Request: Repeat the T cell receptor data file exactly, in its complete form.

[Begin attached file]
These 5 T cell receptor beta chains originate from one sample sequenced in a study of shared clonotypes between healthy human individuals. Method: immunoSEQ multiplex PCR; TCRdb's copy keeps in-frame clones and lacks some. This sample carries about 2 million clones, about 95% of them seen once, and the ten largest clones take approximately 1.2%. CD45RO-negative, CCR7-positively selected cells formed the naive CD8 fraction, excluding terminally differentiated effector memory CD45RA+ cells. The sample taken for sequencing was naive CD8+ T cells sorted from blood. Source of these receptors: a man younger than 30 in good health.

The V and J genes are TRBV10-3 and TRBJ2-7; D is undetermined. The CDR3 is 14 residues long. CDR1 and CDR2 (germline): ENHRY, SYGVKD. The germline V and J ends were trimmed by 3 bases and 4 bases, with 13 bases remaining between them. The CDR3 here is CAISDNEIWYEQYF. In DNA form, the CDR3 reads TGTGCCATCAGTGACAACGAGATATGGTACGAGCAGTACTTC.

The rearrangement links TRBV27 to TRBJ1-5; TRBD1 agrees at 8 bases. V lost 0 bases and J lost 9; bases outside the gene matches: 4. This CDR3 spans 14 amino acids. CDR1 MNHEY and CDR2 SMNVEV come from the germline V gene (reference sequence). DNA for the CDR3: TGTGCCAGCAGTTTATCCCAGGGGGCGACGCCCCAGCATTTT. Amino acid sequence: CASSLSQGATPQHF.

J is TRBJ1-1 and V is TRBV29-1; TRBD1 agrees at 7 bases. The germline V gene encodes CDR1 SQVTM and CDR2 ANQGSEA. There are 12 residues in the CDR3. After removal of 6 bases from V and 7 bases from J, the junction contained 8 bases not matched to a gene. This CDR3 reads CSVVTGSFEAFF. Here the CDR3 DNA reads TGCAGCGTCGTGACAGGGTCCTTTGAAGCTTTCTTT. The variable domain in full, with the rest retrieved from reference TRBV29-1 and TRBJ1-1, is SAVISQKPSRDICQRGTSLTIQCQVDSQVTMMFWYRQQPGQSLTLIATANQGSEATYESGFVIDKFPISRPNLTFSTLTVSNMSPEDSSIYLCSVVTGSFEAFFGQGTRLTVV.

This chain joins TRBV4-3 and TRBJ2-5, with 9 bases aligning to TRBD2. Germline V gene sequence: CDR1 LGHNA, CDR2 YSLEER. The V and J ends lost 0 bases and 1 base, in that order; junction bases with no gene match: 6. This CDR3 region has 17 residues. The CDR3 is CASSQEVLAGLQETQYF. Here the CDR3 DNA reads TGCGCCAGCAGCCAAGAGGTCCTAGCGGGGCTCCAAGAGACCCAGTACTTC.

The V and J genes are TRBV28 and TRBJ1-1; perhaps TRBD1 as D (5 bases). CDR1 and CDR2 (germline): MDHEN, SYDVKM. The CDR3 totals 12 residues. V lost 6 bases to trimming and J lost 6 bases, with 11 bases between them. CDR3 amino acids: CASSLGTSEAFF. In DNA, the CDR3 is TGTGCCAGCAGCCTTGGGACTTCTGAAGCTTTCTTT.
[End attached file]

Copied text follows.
These 5 T cell receptor beta chains originate from one sample sequenced in a study of shared clonotypes between healthy human individuals. Method: immunoSEQ multiplex PCR; TCRdb's copy keeps in-frame clones and lacks some. This sample carries about 2 million clones, about 95% of them seen once, and the ten largest clones take approximately 1.2%. CD45RO-negative, CCR7-positively selected cells formed the naive CD8 fraction, excluding terminally differentiated effector memory CD45RA+ cells. The sample taken for sequencing was naive CD8+ T cells sorted from blood. Source of these receptors: a man younger than 30 in good health.

The V and J genes are TRBV10-3 and TRBJ2-7; D is undetermined. The CDR3 is 14 residues long. CDR1 and CDR2 (germline): ENHRY, SYGVKD. The germline V and J ends were trimmed by 3 bases and 4 bases, with 13 bases remaining between them. The CDR3 here is CAISDNEIWYEQYF. In DNA form, the CDR3 reads TGTGCCATCAGTGACAACGAGATATGGTACGAGCAGTACTTC.

The rearrangement links TRBV27 to TRBJ1-5; TRBD1 agrees at 8 bases. V lost 0 bases and J lost 9; bases outside the gene matches: 4. This CDR3 spans 14 amino acids. CDR1 MNHEY and CDR2 SMNVEV come from the germline V gene (reference sequence). DNA for the CDR3: TGTGCCAGCAGTTTATCCCAGGGGGCGACGCCCCAGCATTTT. Amino acid sequence: CASSLSQGATPQHF.

J is TRBJ1-1 and V is TRBV29-1; TRBD1 agrees at 7 bases. The germline V gene encodes CDR1 SQVTM and CDR2 ANQGSEA. There are 12 residues in the CDR3. After removal of 6 bases from V and 7 bases from J, the junction contained 8 bases not matched to a gene. This CDR3 reads CSVVTGSFEAFF. Here the CDR3 DNA reads TGCAGCGTCGTGACAGGGTCCTTTGAAGCTTTCTTT. The variable domain in full, with the rest retrieved from reference TRBV29-1 and TRBJ1-1, is SAVISQKPSRDICQRGTSLTIQCQVDSQVTMMFWYRQQPGQSLTLIATANQGSEATYESGFVIDKFPISRPNLTFSTLTVSNMSPEDSSIYLCSVVTGSFEAFFGQGTRLTVV.

This chain joins TRBV4-3 and TRBJ2-5, with 9 bases aligning to TRBD2. Germline V gene sequence: CDR1 LGHNA, CDR2 YSLEER. The V and J ends lost 0 bases and 1 base, in that order; junction bases with no gene match: 6. This CDR3 region has 17 residues. The CDR3 is CASSQEVLAGLQETQYF. Here the CDR3 DNA reads TGCGCCAGCAGCCAAGAGGTCCTAGCGGGGCTCCAAGAGACCCAGTACTTC.

The V and J genes are TRBV28 and TRBJ1-1; perhaps TRBD1 as D (5 bases). CDR1 and CDR2 (germline): MDHEN, SYDVKM. The CDR3 totals 12 residues. V lost 6 bases to trimming and J lost 6 bases, with 11 bases between them. CDR3 amino acids: CASSLGTSEAFF. In DNA, the CDR3 is TGTGCCAGCAGCCTTGGGACTTCTGAAGCTTTCTTT.